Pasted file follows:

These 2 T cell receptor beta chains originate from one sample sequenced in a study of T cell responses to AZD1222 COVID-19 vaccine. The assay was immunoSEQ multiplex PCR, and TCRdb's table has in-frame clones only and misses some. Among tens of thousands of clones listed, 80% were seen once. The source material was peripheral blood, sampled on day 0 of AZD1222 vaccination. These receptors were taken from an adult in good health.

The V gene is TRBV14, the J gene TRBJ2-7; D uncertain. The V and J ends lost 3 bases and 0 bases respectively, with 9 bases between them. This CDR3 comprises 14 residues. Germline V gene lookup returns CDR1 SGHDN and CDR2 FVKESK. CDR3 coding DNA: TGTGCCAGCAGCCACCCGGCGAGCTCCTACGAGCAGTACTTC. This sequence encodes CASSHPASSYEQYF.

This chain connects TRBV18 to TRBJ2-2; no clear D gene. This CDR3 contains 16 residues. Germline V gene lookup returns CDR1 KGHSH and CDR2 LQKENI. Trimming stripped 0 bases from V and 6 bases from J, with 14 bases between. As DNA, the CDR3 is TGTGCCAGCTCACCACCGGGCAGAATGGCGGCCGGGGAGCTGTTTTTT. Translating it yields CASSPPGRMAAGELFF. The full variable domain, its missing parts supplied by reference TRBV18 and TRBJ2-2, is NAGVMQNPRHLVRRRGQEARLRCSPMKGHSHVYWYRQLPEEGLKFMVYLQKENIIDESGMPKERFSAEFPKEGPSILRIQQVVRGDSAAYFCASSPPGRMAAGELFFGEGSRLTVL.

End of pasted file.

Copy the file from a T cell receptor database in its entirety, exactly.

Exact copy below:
These 2 T cell receptor beta chains originate from one sample sequenced in a study of T cell responses to AZD1222 COVID-19 vaccine. The assay was immunoSEQ multiplex PCR, and TCRdb's table has in-frame clones only and misses some. Among tens of thousands of clones listed, 80% were seen once. The source material was peripheral blood, sampled on day 0 of AZD1222 vaccination. These receptors were taken from an adult in good health.

The V gene is TRBV14, the J gene TRBJ2-7; D uncertain. The V and J ends lost 3 bases and 0 bases respectively, with 9 bases between them. This CDR3 comprises 14 residues. Germline V gene lookup returns CDR1 SGHDN and CDR2 FVKESK. CDR3 coding DNA: TGTGCCAGCAGCCACCCGGCGAGCTCCTACGAGCAGTACTTC. This sequence encodes CASSHPASSYEQYF.

This chain connects TRBV18 to TRBJ2-2; no clear D gene. This CDR3 contains 16 residues. Germline V gene lookup returns CDR1 KGHSH and CDR2 LQKENI. Trimming stripped 0 bases from V and 6 bases from J, with 14 bases between. As DNA, the CDR3 is TGTGCCAGCTCACCACCGGGCAGAATGGCGGCCGGGGAGCTGTTTTTT. Translating it yields CASSPPGRMAAGELFF. The full variable domain, its missing parts supplied by reference TRBV18 and TRBJ2-2, is NAGVMQNPRHLVRRRGQEARLRCSPMKGHSHVYWYRQLPEEGLKFMVYLQKENIIDESGMPKERFSAEFPKEGPSILRIQQVVRGDSAAYFCASSPPGRMAAGELFFGEGSRLTVL.